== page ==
15 May 2013

Open Letter to Mark Driscoll (2013)

by Frank Turk

Dear Pastor Mark --

I know you don't read any of the little blogs, or people who are trying to make their own tribe, but others do, and I think it's worth writing a brief open letter to you this week based on your epic video from this weekend:



I think it's fantastic that you can walk away from the Gospel Coalition, and hand over the reigns to Acts29, and with no muss and no fuss start your own tribe.  It's proof that you have something which most of us don't have.  I'm sure there's a Greek word for it, but unfortunately I don't speak Greek.

Someone with more time on their hands might want to go through this 21-minute monologue and find all the ingrown hairs and blemishes, but sadly: I'm on a tight schedule this week.  I'm writing today about the funniest parts of this video.  In your attempts here to get tribes to talk to each other, you have somehow done two things so well that they deserve a mention.

The first is this: you are fantastic at making much of yourself.  You are the master of the humblebrag now that the meme is dead and the ship has sailed.  Like a self-aware version of Ari Gold from Entourage, you drop all the names you know to demonstrate your position -- but dutifully, you're not like any of them.  T.D. Jakes didn't hardly even know you when he met you, for pete's sake.  And thankfully: you're nothing like the homeschooled fundies who can't make a tribe for themselves, who act drunk even though they would never touch the stuff.  You're a tribal leader.

If anyone knows how to salvage his own reputation from the doctrinal and moral pratfalls and frankly-insulting egoisms for which you are actually well-known, it's you -- and it's funny to watch you do it as you get older and your audience stays the same age.

The other funny thing you do so well is, if I can be so bold, the fifth attribute of a tribal leader: you're the world-champion enumerator of enemies.  You brandish the keen condescending tongue of someone high-school famous who knows that his popularity is only durable as long as he can demonstrate there are others who are uncool, infamous, unacceptable and undefended.  Rarely has this been more evident than in this 21 minutes of video.  You elevate yourself by making anyone who is like you were 10 or 15 years ago into a completely-unacceptable hayseed.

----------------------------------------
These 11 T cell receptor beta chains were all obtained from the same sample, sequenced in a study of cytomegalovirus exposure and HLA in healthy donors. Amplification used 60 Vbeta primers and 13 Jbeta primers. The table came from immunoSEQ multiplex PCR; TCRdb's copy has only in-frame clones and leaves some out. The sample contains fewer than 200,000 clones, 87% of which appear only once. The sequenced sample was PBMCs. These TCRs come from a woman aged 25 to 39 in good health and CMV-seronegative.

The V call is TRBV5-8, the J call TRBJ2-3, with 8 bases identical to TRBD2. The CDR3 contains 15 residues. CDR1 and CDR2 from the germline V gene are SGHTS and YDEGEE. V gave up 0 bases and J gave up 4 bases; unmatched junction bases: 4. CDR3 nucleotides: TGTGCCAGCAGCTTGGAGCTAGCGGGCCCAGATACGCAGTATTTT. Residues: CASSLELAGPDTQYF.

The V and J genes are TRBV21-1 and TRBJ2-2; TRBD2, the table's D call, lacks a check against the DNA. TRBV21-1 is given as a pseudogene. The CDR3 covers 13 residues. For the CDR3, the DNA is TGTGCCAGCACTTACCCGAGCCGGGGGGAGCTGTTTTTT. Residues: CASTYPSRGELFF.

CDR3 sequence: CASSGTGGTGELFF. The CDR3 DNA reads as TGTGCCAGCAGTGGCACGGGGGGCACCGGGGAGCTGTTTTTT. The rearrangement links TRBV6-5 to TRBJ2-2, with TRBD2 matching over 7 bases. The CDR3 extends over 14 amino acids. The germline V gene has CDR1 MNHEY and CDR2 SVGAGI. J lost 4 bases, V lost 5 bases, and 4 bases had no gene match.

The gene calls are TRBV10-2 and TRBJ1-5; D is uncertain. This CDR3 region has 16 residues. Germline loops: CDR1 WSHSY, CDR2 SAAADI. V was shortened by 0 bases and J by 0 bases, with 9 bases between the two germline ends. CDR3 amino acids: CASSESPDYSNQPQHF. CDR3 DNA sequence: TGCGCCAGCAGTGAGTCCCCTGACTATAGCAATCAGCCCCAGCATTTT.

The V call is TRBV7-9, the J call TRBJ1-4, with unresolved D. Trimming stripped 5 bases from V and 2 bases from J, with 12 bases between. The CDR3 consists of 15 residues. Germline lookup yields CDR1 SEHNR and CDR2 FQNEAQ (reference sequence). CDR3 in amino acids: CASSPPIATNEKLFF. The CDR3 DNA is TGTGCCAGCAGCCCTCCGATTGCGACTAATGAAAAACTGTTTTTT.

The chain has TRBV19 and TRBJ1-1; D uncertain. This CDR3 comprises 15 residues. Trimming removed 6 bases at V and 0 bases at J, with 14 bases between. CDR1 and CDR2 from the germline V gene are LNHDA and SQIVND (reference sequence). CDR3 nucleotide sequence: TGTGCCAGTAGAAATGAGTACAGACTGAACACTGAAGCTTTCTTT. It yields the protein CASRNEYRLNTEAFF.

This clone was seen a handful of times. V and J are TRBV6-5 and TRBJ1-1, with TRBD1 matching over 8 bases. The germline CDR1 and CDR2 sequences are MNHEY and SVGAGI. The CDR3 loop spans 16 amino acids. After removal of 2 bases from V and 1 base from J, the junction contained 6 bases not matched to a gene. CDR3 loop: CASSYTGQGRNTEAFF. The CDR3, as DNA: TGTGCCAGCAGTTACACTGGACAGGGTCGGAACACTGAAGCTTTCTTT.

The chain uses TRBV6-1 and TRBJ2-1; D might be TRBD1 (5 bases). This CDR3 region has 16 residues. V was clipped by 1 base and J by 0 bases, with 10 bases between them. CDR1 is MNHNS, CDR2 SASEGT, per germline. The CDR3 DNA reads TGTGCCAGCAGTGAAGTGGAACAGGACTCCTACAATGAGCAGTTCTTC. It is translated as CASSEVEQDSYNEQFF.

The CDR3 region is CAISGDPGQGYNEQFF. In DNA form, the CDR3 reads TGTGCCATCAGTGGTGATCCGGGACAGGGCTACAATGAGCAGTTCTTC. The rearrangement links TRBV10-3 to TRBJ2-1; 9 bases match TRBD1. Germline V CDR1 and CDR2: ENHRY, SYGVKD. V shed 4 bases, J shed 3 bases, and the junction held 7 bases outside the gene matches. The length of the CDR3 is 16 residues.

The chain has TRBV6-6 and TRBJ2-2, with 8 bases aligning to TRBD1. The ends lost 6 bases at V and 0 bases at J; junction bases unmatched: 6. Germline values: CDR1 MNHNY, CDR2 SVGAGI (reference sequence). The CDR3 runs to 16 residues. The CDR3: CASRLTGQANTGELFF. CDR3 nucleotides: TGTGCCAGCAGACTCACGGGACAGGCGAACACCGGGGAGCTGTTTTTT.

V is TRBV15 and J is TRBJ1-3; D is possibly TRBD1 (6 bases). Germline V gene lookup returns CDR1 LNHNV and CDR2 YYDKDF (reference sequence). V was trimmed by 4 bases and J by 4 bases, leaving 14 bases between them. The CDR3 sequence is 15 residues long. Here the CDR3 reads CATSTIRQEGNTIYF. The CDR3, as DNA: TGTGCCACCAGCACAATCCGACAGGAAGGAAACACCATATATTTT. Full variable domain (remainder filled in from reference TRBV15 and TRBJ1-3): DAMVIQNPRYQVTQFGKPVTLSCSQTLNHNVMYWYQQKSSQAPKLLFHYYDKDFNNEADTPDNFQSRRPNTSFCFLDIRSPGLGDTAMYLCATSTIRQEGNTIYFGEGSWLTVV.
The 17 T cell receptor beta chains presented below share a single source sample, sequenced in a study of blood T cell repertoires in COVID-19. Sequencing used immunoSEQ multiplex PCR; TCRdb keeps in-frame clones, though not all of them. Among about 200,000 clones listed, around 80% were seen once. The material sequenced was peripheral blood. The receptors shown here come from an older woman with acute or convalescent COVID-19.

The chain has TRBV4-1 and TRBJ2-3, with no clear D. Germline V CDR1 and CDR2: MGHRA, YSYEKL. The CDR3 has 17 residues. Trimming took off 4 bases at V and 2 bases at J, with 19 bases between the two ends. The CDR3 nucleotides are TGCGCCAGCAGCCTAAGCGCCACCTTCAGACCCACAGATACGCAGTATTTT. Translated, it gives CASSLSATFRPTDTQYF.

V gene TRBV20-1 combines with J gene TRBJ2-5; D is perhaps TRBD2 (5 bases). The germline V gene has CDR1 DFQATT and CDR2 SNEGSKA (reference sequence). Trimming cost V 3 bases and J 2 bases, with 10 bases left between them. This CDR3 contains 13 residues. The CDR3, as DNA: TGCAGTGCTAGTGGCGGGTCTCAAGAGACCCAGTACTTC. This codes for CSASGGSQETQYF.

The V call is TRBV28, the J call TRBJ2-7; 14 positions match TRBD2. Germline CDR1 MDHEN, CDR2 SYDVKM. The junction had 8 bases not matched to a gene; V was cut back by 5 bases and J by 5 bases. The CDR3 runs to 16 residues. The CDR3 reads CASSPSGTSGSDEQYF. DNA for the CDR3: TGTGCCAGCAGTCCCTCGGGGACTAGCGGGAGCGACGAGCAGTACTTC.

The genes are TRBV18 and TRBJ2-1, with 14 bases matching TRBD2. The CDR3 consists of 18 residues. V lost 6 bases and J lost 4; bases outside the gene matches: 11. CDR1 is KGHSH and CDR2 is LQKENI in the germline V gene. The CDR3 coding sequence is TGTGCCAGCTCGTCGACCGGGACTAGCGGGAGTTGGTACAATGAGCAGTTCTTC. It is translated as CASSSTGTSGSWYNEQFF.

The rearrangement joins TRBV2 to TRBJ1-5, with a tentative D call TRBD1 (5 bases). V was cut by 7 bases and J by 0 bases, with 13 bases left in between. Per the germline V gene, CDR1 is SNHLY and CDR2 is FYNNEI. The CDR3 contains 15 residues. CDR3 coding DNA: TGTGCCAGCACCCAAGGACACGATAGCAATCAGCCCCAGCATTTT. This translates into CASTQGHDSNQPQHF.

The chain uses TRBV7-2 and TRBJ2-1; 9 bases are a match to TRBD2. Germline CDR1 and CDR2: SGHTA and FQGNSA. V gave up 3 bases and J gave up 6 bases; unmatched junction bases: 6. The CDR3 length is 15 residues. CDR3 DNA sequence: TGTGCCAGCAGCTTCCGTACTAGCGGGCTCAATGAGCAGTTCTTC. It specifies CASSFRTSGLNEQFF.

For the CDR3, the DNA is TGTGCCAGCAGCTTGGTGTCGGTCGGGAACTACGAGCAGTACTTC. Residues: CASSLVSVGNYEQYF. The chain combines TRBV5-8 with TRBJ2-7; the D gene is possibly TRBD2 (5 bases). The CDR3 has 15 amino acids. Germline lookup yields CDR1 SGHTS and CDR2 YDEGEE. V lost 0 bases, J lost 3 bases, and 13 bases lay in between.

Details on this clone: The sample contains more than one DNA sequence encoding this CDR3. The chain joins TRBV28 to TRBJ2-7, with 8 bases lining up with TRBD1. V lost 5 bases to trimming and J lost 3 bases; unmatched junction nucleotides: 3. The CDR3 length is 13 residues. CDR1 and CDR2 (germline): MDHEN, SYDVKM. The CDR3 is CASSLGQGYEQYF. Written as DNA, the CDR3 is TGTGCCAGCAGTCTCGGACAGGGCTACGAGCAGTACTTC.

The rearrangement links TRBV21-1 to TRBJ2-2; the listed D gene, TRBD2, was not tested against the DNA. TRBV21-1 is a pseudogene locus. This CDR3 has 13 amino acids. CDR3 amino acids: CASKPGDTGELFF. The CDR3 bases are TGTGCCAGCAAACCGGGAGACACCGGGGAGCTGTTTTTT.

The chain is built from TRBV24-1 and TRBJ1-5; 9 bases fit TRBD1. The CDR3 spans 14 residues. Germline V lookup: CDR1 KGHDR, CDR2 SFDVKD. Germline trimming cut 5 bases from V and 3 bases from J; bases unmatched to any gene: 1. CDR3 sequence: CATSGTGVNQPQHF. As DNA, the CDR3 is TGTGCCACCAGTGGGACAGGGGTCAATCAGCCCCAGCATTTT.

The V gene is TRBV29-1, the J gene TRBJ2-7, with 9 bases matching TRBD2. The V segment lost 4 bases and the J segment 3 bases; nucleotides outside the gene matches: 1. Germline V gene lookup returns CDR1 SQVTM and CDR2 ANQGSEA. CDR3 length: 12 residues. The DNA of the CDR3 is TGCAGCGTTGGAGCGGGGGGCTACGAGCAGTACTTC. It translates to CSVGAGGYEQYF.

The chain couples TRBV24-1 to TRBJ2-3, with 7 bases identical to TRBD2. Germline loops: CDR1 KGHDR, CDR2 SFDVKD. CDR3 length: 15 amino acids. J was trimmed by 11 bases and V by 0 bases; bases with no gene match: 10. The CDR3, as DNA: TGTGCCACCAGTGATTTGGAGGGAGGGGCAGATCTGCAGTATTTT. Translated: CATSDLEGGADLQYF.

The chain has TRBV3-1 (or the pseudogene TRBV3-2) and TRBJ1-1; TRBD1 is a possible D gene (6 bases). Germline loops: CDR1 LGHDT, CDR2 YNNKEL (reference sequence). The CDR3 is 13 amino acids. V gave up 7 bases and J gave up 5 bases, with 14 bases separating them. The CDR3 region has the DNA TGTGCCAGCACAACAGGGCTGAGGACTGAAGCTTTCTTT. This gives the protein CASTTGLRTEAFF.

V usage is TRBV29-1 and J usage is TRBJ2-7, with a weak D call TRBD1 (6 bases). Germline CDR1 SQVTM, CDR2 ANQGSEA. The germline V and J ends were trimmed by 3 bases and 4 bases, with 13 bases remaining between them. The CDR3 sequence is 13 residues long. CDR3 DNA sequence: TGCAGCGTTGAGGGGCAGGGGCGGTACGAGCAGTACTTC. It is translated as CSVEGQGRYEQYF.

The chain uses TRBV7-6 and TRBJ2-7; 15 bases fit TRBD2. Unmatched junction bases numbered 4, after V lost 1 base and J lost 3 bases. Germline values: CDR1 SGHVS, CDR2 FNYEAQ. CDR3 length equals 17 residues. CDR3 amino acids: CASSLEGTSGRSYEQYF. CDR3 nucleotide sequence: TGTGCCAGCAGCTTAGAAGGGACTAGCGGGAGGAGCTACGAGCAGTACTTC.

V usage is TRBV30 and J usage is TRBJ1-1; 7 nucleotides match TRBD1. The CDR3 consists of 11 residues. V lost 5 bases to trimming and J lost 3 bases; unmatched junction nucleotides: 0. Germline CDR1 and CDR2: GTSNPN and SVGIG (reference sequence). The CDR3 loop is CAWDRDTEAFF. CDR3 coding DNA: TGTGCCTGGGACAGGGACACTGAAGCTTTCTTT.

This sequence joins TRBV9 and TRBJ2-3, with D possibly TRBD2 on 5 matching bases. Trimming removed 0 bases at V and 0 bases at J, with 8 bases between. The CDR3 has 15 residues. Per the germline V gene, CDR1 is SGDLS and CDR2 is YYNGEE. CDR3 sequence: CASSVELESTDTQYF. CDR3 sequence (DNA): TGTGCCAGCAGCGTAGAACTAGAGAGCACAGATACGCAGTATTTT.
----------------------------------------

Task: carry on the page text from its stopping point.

The truly-spectacular part, though, is how you wrap both of these objectives into one key omission in the schedule for this conference: in an allegedly-open discussion between tribes, you have simply overlooked asking anyone who would actually challenge you, anyone who disagrees with you in a substantive way.

Now, I get it: a fundie homeschooler presbyterian who is cessationist and dogmatically concerned about the fundamental truths of the faith -- so much so that they draw necessary conclusions about those items which cause them to rule out some tribes as unacceptable or actually unChristian -- is not a successful, fruitful tribal leader in your view of it.  They are no Billy Graham or Francis Shaeffer.
But: the point of your omission is very clear: you personally have nothing to learn from someone like that.  You would never let someone like that (whom you labelled "mental" in this video, and accused of being ignorant in almost the same breath "thanks to the cold medicine") influence the people who still come out to see your road show.  Like a very amusing parody of Syndrome from the Incredibles, you list the shortcomings of all your past heroes and all your past fans who have, frankly, found you lacking and then you say, in effect: "You're weak! and I've outgrown you."

Now: so what?  So what if you're a Punch-like parody of a pastor?  Can we all just get the joke and move on to the next big thing?

In my view of it, explaining the joke ruins it, so my apologies for that.  Sorry to spoil it for you.  But here's the thing: I can't just list my grievance and walk away.  To be a helpful critic, I need also to offer you a remedy or a better example.  That's what the popular kids say, anyway, so here's my thought about what you could do about it.

1. You could start talking to people who have pointed out your mistakes -- rather than talking about them.

Now, I realize that there are some people who are actually not worth talking to: people who have unreasonable ways of talking about you; people who have unreasonable expectations about how to resolve the problems (you know: turn yourself in to the police for your crimes against humanity); people who, frankly, don't understand what they are talking about; etc.